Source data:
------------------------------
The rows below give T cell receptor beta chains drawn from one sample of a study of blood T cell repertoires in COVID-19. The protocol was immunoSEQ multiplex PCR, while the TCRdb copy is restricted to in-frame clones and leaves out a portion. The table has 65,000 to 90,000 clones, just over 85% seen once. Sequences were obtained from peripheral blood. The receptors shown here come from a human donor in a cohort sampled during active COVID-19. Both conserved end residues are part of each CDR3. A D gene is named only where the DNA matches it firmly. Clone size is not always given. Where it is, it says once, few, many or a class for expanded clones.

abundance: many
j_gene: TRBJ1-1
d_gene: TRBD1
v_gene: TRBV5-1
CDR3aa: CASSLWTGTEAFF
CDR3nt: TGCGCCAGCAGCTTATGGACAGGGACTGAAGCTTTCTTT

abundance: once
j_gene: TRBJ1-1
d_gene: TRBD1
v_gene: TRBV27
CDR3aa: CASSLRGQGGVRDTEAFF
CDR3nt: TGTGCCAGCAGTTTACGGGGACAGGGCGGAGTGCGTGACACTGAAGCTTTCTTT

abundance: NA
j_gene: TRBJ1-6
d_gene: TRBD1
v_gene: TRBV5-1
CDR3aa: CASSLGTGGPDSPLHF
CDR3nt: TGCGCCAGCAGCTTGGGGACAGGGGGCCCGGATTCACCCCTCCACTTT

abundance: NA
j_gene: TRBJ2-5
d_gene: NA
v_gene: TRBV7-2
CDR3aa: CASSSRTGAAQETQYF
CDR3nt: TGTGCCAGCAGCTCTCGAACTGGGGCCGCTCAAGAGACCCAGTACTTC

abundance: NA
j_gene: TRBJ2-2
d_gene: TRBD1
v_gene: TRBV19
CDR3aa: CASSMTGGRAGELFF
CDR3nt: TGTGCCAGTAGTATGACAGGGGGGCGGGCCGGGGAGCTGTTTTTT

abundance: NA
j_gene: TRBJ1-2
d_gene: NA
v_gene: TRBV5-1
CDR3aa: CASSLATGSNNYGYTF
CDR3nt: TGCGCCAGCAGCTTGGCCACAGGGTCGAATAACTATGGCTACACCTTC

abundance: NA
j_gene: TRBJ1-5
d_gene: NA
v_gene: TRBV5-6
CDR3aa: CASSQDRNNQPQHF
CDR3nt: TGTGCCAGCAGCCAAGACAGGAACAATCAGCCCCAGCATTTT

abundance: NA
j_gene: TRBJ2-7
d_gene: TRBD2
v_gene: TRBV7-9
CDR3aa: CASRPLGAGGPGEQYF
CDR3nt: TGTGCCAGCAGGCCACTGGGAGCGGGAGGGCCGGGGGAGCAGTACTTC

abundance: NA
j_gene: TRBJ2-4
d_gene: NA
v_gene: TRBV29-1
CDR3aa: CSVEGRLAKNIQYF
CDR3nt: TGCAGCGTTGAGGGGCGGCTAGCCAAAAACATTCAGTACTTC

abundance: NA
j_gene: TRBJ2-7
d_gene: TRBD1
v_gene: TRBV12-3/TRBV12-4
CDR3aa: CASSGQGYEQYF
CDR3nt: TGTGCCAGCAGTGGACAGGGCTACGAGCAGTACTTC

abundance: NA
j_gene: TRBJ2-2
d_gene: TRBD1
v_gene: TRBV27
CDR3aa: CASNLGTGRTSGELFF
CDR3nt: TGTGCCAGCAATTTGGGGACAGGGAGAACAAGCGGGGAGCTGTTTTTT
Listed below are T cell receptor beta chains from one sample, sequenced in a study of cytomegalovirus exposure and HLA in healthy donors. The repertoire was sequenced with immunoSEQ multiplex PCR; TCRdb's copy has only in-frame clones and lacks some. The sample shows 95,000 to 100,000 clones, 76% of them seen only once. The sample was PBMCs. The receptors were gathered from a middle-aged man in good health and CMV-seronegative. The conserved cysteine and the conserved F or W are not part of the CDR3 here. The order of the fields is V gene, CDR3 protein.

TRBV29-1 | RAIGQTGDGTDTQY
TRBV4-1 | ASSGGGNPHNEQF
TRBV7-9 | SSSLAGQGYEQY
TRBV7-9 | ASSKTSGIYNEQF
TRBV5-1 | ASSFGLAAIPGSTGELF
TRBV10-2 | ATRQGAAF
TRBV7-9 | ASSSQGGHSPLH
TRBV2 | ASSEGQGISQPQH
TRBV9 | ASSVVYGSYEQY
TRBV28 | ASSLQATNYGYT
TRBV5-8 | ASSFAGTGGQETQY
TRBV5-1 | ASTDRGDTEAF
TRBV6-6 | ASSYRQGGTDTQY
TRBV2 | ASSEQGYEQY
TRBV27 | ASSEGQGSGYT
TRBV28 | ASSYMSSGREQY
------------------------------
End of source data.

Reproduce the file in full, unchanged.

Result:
The rows below give T cell receptor beta chains drawn from one sample of a study of blood T cell repertoires in COVID-19. The protocol was immunoSEQ multiplex PCR, while the TCRdb copy is restricted to in-frame clones and leaves out a portion. The table has 65,000 to 90,000 clones, just over 85% seen once. Sequences were obtained from peripheral blood. The receptors shown here come from a human donor in a cohort sampled during active COVID-19. Both conserved end residues are part of each CDR3. A D gene is named only where the DNA matches it firmly. Clone size is not always given. Where it is, it says once, few, many or a class for expanded clones.

abundance: many
j_gene: TRBJ1-1
d_gene: TRBD1
v_gene: TRBV5-1
CDR3aa: CASSLWTGTEAFF
CDR3nt: TGCGCCAGCAGCTTATGGACAGGGACTGAAGCTTTCTTT

abundance: once
j_gene: TRBJ1-1
d_gene: TRBD1
v_gene: TRBV27
CDR3aa: CASSLRGQGGVRDTEAFF
CDR3nt: TGTGCCAGCAGTTTACGGGGACAGGGCGGAGTGCGTGACACTGAAGCTTTCTTT

abundance: NA
j_gene: TRBJ1-6
d_gene: TRBD1
v_gene: TRBV5-1
CDR3aa: CASSLGTGGPDSPLHF
CDR3nt: TGCGCCAGCAGCTTGGGGACAGGGGGCCCGGATTCACCCCTCCACTTT

abundance: NA
j_gene: TRBJ2-5
d_gene: NA
v_gene: TRBV7-2
CDR3aa: CASSSRTGAAQETQYF
CDR3nt: TGTGCCAGCAGCTCTCGAACTGGGGCCGCTCAAGAGACCCAGTACTTC

abundance: NA
j_gene: TRBJ2-2
d_gene: TRBD1
v_gene: TRBV19
CDR3aa: CASSMTGGRAGELFF
CDR3nt: TGTGCCAGTAGTATGACAGGGGGGCGGGCCGGGGAGCTGTTTTTT

abundance: NA
j_gene: TRBJ1-2
d_gene: NA
v_gene: TRBV5-1
CDR3aa: CASSLATGSNNYGYTF
CDR3nt: TGCGCCAGCAGCTTGGCCACAGGGTCGAATAACTATGGCTACACCTTC

abundance: NA
j_gene: TRBJ1-5
d_gene: NA
v_gene: TRBV5-6
CDR3aa: CASSQDRNNQPQHF
CDR3nt: TGTGCCAGCAGCCAAGACAGGAACAATCAGCCCCAGCATTTT

abundance: NA
j_gene: TRBJ2-7
d_gene: TRBD2
v_gene: TRBV7-9
CDR3aa: CASRPLGAGGPGEQYF
CDR3nt: TGTGCCAGCAGGCCACTGGGAGCGGGAGGGCCGGGGGAGCAGTACTTC

abundance: NA
j_gene: TRBJ2-4
d_gene: NA
v_gene: TRBV29-1
CDR3aa: CSVEGRLAKNIQYF
CDR3nt: TGCAGCGTTGAGGGGCGGCTAGCCAAAAACATTCAGTACTTC

abundance: NA
j_gene: TRBJ2-7
d_gene: TRBD1
v_gene: TRBV12-3/TRBV12-4
CDR3aa: CASSGQGYEQYF
CDR3nt: TGTGCCAGCAGTGGACAGGGCTACGAGCAGTACTTC

abundance: NA
j_gene: TRBJ2-2
d_gene: TRBD1
v_gene: TRBV27
CDR3aa: CASNLGTGRTSGELFF
CDR3nt: TGTGCCAGCAATTTGGGGACAGGGAGAACAAGCGGGGAGCTGTTTTTT
Listed below are T cell receptor beta chains from one sample, sequenced in a study of cytomegalovirus exposure and HLA in healthy donors. The repertoire was sequenced with immunoSEQ multiplex PCR; TCRdb's copy has only in-frame clones and lacks some. The sample shows 95,000 to 100,000 clones, 76% of them seen only once. The sample was PBMCs. The receptors were gathered from a middle-aged man in good health and CMV-seronegative. The conserved cysteine and the conserved F or W are not part of the CDR3 here. The order of the fields is V gene, CDR3 protein.

TRBV29-1 | RAIGQTGDGTDTQY
TRBV4-1 | ASSGGGNPHNEQF
TRBV7-9 | SSSLAGQGYEQY
TRBV7-9 | ASSKTSGIYNEQF
TRBV5-1 | ASSFGLAAIPGSTGELF
TRBV10-2 | ATRQGAAF
TRBV7-9 | ASSSQGGHSPLH
TRBV2 | ASSEGQGISQPQH
TRBV9 | ASSVVYGSYEQY
TRBV28 | ASSLQATNYGYT
TRBV5-8 | ASSFAGTGGQETQY
TRBV5-1 | ASTDRGDTEAF
TRBV6-6 | ASSYRQGGTDTQY
TRBV2 | ASSEQGYEQY
TRBV27 | ASSEGQGSGYT
TRBV28 | ASSYMSSGREQY